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News

e-Health vulnerability statement

Cyber Secure Institute : 02 July, 2009  (Technical Article)
The Cyber Secure Institute updates e-Health vulnerability analysis in light of Virginia Health Professions hack
Rob Housman, the Executive Director of the Cyber Secure Institute, has released this statement concerning new information about the recent hack of the Virginia Department of Health Professions and vulnerabilities with insecure e-Health systems:

Recently the Institute analyzed the ramifications of IT vulnerabilities for the push towards e-Health. Our analysis focused to an extent on the recent hack of a Virginia State prescription drug database. This week Virginia State officials testifying before State legislators said that they are now receiving reports that doctors are hesitant to prescribe more potent painkillers to patients because of the hack and the vulnerabilities inherent in the database.

The Associated Press reports:

A House panel learned that powerful drugs such as Oxycontin, Valium, Vicodin and Ritalin are being withheld because pharmacists can't check with the prescription drug database that still allows limited access.

This is precisely the sort of real world health impact from cyber shortcomings that the Institute's analysis discussed.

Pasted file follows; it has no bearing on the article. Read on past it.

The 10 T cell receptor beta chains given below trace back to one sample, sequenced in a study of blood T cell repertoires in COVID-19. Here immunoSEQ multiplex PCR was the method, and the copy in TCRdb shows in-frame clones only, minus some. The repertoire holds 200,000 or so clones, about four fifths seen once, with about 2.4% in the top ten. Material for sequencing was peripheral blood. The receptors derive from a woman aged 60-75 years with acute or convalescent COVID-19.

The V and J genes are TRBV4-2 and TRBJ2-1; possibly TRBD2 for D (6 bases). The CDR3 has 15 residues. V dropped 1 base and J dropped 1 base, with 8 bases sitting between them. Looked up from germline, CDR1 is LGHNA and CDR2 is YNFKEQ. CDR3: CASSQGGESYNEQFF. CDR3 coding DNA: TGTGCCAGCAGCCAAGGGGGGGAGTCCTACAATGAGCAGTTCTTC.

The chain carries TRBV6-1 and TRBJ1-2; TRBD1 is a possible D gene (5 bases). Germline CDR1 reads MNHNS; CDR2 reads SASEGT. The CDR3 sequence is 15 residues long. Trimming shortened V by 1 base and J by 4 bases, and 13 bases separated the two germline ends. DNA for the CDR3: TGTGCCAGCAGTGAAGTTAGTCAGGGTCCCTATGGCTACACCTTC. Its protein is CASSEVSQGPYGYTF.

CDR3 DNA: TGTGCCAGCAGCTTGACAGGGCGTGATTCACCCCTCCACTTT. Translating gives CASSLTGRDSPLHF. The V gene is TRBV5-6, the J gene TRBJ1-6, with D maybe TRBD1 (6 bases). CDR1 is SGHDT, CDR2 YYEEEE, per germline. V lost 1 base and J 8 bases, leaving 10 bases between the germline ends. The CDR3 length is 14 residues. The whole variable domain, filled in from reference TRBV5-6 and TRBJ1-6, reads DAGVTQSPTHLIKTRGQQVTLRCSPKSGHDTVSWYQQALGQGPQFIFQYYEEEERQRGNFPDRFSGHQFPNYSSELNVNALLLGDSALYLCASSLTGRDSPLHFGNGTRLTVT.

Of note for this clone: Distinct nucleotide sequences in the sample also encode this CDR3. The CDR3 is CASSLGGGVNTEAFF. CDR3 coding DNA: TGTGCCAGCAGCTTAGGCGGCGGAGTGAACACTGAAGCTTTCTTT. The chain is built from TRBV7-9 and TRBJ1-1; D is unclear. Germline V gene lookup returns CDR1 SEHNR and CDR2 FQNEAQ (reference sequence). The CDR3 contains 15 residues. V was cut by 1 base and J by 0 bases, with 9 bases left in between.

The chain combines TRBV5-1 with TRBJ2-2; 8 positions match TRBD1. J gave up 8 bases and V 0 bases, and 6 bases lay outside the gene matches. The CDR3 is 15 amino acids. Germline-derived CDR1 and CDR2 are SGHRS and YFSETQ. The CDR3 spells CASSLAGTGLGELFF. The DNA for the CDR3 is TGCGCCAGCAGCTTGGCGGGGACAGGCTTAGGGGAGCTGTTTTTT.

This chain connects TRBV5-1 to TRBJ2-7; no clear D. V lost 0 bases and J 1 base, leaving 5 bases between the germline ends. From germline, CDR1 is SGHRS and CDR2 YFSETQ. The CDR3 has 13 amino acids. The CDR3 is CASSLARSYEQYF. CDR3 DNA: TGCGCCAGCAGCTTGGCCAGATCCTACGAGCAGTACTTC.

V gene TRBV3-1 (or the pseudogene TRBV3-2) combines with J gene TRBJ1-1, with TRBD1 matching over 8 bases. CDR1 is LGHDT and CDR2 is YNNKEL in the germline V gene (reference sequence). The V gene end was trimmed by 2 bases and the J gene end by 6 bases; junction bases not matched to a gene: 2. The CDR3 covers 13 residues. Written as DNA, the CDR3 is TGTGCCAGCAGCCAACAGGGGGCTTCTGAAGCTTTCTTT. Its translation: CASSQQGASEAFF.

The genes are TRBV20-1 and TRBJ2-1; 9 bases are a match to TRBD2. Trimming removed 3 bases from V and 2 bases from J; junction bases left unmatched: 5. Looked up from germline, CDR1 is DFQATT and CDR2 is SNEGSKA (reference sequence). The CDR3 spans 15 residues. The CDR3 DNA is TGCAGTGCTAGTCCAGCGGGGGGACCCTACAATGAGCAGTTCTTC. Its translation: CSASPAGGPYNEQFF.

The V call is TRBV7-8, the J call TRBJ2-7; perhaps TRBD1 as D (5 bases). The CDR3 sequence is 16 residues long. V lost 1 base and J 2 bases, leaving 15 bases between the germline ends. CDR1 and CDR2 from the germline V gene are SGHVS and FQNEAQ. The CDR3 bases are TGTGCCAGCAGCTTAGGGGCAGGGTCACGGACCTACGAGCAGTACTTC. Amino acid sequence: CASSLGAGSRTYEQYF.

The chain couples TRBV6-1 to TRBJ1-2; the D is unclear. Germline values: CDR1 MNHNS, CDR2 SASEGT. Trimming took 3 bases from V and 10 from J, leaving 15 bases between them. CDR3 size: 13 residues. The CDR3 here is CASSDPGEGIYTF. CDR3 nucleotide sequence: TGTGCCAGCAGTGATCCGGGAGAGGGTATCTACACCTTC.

If hackers can continue to be able to access vital health records almost at will, then they will have the ability to steal records, alter information, or simply deny access. Or, as with what has happened in the energy sector, they could simply use the power to take these systems offline to extort untold sums of money. As bad as compromising a prescription drug database may be, imagine if the database that was taken down had the real time medication data for a patient arriving at an emergency room in extreme distress. How much could you be compelled to pay if a hacker had your life in the balance? Or the lives of hundreds of thousands of patients?

For these reasons the Institute continues to advocate that the first step in building an e-Health system has to be the development of an essentially hack proof digital infrastructure that has security designed in from the start—not yet another bolt on system of firewalls and forensics that is inherently insecure. Such a secure infrastructure must utilize only technologies that are tested by third party experts—preferably the NSA and NIST—against established, national standards. Such testing must include extensive penetration testing, even with the source code. And, only technologies that can meet these requirements should be part of the national e-Health infrastructure. A good place to start are technologies like those of Integrity Global Security and Tenix, which are NSA certified secure against even hostile, intentional, sophisticated attempts to penetrate them.

In summary, the mantra for e-Health must begin with the Hippocratic Oath's promise to "First do no harm." An insecure e-Health system cannot live up to that oath.
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